Philalèthes

Karl R. H. Frick on The Philalèthes

Tuesday, August 25th, 2009 | Freemasonry, Philalèthes | 1 Comment

Gleichen report

Part of a briefing by Savalette de Langes sent to Chefdebien, in order to prepare the latter for his participation at the Congress of Wilhelmsbad. This report is about Baron de Gleichen (1735-1807). A simple cypher within the text identifies him as both an Élus Coëns and a member of the Amis Réunis Philalèthe of the 12 class. The Philalèthes recruited at Wilhelmsbad as vigorously as did the Bavarian Illuminati (of which Gleichen was a member: alias, Pomponatius).

The following sketch is translated from Karl R. H. Frick’s Die Erleuchteten: Gnostisch-theosophische und alchemistisch-rosenkreuzerische Geheimgesellschaften bis zum Ende des 18. Jahrhunderts, ein Beitrag zur Geistesgeschichte der Neuzeit (1973), p. 574 ff., originally included as an appendix at the end of McBean and Gabirro, A Complete History Of The Ancient And Primitive Rite (2002). There were a few mistakes with spelling and grammar, etc., so I’ve cleaned it up, while providing annotations, links and illustrations.

In regard to the entire milieu of high-grade Freemasonry during the Enlightenment, the Philalèthes are as noteworthy as they come. The Rite itself - more of a regime - and the Lodge ‘Amis Réunis’ from which it was founded, constituted a clearing house for all things occult or esoteric on the continent and beyond; Savalette de Langes and the Marquis de Chefdebien may even be described as engaging in Masonic espionage. There isn’t a single volume on 18th Century Freemasonry that doesn’t give the major details of the Amis Réunis and the Philalèthes. Members of the rite came not only from France, but from Germany, England, Italy, Austria, Sweden and Russia (and as was shown with the publishing of J. J. C. Bode’s diary in 1994, the Bavarian Illuminati had managed to officially join forces with it just two years before the revolution).

I’ve read more than a few accounts of the Philalèthes over the years, but this report by Frick - about as complete an introduction as as you’ll find - is by far the best.

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“Master Conspiracy” Redux

Monday, June 15th, 2009 | Illuminati myths | 15 Comments

Seal of the Illuminati-controlled Munich Lodge St. Théodore du bon Conseil (St. Theodor vom guten Rat), c. 1780. Of note, top center, is the owl of Minerva, the symbol of the Illuminati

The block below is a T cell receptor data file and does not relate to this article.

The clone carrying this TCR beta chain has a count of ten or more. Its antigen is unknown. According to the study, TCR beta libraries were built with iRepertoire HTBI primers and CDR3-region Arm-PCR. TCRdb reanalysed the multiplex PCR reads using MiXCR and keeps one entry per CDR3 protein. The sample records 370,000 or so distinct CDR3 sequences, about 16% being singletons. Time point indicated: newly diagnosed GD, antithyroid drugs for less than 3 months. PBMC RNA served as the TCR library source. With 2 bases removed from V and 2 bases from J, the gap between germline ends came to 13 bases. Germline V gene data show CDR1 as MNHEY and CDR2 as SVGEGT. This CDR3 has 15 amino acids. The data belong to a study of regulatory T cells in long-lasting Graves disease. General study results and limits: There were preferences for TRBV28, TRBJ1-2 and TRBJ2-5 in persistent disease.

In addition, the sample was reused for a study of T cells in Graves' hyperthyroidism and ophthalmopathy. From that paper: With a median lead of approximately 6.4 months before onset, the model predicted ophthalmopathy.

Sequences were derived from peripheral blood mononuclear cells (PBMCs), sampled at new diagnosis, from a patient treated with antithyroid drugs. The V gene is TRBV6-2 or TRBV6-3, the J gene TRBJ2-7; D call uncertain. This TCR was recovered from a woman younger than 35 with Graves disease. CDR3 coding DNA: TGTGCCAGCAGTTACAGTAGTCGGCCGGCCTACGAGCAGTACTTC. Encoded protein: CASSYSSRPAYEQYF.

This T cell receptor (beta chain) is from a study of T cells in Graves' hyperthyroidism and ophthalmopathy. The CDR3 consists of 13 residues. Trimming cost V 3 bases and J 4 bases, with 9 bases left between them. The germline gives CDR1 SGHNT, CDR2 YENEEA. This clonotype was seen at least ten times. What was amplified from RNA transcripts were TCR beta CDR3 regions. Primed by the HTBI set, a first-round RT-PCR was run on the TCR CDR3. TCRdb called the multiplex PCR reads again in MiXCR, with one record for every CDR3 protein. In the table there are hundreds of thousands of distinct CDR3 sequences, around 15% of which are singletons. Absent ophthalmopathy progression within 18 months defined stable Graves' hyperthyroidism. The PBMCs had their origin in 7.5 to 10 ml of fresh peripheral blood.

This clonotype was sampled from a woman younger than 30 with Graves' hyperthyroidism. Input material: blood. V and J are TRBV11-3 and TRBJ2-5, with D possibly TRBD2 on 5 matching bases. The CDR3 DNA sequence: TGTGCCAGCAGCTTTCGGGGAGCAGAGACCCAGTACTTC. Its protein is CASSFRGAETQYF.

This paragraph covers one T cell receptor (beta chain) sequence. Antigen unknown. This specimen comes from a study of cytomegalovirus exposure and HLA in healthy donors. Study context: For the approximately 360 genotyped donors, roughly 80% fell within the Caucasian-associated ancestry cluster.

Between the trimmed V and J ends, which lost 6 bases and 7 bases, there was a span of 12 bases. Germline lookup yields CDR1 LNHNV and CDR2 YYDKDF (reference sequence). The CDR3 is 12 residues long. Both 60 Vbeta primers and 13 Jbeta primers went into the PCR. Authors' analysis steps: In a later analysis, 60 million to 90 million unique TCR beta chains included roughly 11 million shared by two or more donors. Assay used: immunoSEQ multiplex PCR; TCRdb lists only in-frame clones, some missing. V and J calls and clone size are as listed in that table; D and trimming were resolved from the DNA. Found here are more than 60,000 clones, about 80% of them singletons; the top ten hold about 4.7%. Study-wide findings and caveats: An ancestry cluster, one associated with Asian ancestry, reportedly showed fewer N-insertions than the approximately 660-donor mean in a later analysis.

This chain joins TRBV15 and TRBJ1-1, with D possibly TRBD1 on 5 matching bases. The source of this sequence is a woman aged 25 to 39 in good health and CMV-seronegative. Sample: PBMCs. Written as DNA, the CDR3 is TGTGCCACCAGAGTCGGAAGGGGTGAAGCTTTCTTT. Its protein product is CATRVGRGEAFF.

Seal of the Illuminati-controlled Munich Lodge St. Théodore du bon Conseil (St. Theodor vom guten Rat), c. 1780. Of note, top center, is the owl of Minerva

by Terry Melanson (15/6/2009)

The New American website has posted a slightly redacted version of William H. McIlhany’s 1996 article which appeared in the September 16, 1996 issue of The New American. (The original can be read here, which, in turn, appears to be based on one of McIlhany’s presentations).

I first became aware of McIlhany’s writings on the Illuminati in 2000. At the time I was very impressed by what I read, and immediately realized that his information on the real Bavarian Illuminati was more thorough than most. However, my own knowledge on the subject is a bit more advanced than it was some nine years ago. So with that in mind, here are some exaggerations and/or misrepresentations which struck me as I reread the article at The New American for the first time in years.

“Kölmer” and the Origin of the Lesser and Greater Mysteries of the Illuminati

According to McIlhany, Weishaupt was “instructed by a mysterious occultist named Kölmer.” The only problem I have with this statement is that it is not qualified with “alleged” or “purported.”

The Kölmer legend first appeared in Volume III of Abbé Augustin Barruel’s tome against Philosophes, Freemasons, the Illuminati and the Jacobins. He related it rather tentatively as a rumour going round, and as a possible way of explaining the ostensibly advanced nature of Weishaupt’s mysteries.

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